Long-term quality of life and functional outcome of patients with juvenile idiopathic arthritis in the biologic era: a longitudinal follow-up study in the Dutch Arthritis and Biologicals in Children Register

Janneke Anink*, Femke H. M. Prince, Maryanne Dijkstra, Marieke H. Otten, Marinka Twilt, Rebecca ten Cate, Simone L. Gorter, Yvonne Koopman-Keemink, Marion A. J. van Rossum, Esther P. A. Hoppenreijs, Lisette W. A. van Suijlekom-Smit

*Corresponding author for this work

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Abstract

Objective. To carry out a longitudinal investigation of functional outcome, health-related quality of life (HRQoL) and treatment strategies in JIA patients who started etanercept >5 years ago. Methods. We approached patients whose HRQoL changes were described previously in a subanalysis of the Dutch Arthritis and Biologicals in Children register. Recent disease status, co-morbidities and structural damage were retrieved. Disability and HRQoL were assessed by (Childhood) HAQ [(C) HAQ], Child Health Questionnaire, Short Form 36 and Health Utilities Index Mark 3. Changes over time were analysed with linear mixed models. Results. Forty-three patients (81% response) started etanercept a median 8.5 years ago. At the time of this long-term analysis, median age was 22 years (interquartile range: 18-24 years). HRQoL outcome was similar to HRQoL 15-27 months after the initiation of etanercept; 42% had a (C) HAQ of 0.00 and 67% had achieved inactive disease. Patients reported increasing levels of bodily pain compared with earlier measurements. Unemployment (12%) was comparable to the general population; educational level was higher. Use of biologic agents was as follows: 40% etanercept; 40% other biologic agents; and 20% none. Joint surgery occurred in 14% of patients. Conclusion. At a median 8.5 years after the commencement of etanercept treatment, JIA patients maintain most of the acquired improvement in HRQoL. Although disability and disease activity are low, chronic pain remains an issue. Persistence and possible deterioration of radiological damage emphasize the importance of early treatment. The fact that 20% of patients do not use any anti-rheumatic medication shows that clinical remission of medication might be an achievable goal.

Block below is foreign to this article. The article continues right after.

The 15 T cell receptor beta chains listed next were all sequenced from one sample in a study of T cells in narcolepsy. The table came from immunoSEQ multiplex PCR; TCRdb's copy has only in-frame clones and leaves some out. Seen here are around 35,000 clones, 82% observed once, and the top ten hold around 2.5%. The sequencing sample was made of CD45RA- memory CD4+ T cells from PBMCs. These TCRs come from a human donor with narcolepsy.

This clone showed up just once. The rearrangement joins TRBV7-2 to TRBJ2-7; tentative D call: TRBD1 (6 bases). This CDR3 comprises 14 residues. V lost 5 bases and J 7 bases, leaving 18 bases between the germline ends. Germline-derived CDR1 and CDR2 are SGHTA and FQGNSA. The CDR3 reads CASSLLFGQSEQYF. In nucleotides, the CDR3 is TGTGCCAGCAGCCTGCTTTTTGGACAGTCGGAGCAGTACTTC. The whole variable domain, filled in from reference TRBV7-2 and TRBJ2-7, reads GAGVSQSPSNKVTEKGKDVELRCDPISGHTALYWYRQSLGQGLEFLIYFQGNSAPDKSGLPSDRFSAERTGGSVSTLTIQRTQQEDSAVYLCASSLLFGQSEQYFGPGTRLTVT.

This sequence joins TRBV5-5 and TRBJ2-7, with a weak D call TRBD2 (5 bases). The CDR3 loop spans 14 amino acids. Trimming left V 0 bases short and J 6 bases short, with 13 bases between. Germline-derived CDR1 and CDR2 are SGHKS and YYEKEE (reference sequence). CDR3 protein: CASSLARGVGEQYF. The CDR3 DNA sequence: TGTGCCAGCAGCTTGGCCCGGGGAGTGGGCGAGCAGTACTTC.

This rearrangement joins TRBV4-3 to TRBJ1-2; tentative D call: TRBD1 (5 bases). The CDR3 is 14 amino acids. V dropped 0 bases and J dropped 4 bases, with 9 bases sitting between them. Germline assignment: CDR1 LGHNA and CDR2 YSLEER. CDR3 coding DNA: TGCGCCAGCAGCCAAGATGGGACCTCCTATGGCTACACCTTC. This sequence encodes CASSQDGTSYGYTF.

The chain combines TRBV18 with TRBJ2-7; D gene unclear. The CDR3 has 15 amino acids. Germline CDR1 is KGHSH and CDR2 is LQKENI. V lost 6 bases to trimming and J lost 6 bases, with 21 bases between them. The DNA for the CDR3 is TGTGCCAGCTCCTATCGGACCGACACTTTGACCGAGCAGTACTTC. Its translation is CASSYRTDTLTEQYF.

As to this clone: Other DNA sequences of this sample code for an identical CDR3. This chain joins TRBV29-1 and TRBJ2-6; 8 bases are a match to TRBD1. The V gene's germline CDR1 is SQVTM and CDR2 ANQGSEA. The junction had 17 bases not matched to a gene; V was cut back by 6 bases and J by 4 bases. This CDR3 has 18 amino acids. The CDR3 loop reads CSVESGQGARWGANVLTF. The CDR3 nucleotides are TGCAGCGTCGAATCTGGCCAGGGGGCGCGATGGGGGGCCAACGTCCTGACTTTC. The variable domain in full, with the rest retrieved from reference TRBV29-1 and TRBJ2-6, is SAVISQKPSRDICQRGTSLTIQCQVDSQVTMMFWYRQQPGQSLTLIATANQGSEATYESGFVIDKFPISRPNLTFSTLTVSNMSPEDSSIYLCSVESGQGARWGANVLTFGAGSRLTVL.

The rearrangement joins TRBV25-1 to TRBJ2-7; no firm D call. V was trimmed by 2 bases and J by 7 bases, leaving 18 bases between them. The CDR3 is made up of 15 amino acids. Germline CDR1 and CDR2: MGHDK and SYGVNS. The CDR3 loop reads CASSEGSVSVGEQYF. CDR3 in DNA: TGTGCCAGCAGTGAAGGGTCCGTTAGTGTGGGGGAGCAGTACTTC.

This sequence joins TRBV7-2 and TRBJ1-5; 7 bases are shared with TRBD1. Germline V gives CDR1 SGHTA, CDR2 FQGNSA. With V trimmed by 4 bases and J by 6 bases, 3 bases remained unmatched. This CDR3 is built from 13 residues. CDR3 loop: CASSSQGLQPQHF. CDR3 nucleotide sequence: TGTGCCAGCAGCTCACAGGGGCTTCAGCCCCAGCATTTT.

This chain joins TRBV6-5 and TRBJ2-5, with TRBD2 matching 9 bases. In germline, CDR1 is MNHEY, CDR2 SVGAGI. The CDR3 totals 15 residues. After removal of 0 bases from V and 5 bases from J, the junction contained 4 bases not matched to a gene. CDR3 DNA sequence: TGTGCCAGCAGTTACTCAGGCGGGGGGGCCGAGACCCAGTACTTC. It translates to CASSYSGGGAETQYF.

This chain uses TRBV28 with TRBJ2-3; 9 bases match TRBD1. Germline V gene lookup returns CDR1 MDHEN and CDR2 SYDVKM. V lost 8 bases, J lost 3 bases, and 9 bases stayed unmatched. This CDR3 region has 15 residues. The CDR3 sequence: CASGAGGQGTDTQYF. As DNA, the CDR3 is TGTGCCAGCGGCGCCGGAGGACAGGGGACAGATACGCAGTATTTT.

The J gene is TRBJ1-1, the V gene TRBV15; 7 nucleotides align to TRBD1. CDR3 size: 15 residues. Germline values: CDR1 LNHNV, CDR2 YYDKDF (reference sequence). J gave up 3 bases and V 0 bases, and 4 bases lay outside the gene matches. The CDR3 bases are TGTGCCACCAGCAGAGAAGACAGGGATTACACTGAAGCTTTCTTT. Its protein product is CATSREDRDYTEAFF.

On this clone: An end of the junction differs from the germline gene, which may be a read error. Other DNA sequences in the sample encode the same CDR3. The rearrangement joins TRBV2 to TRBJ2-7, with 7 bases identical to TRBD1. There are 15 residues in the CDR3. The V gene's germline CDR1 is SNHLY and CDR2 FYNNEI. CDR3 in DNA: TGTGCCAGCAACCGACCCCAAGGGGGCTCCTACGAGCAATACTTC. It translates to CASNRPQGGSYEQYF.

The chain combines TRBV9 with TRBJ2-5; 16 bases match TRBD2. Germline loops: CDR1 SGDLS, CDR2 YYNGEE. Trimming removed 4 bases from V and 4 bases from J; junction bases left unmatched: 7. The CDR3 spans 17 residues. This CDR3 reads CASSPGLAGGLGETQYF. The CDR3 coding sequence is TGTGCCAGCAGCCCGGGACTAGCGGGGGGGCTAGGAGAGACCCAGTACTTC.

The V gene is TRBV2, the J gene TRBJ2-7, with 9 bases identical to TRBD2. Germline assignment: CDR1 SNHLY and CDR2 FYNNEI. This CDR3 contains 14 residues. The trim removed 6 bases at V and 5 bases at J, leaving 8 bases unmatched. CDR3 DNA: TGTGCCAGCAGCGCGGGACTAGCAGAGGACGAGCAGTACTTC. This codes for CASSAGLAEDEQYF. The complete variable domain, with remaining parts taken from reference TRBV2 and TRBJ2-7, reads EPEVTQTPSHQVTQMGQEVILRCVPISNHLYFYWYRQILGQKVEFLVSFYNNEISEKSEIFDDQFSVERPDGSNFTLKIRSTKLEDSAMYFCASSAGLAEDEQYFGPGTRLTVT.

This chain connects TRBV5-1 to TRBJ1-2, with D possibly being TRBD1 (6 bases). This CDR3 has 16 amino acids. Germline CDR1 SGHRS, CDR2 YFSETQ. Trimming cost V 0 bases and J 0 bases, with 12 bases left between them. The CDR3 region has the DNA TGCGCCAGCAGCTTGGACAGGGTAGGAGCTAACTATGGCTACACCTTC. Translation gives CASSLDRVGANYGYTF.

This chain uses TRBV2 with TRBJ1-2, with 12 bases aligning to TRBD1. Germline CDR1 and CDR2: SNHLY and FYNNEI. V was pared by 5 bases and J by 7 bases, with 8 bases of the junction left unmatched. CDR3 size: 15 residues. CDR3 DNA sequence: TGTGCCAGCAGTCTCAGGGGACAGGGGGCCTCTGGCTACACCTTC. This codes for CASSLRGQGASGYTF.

Original languageEnglish
Pages (from-to)1964-1969
JournalRheumatology
Volume54
Issue number11
DOIs
Publication statusPublished - Nov 2015

Keywords

  • juvenile idiopathic arthritis
  • long-term outcome
  • biologic agent
  • functional disability
  • health-related quality of life

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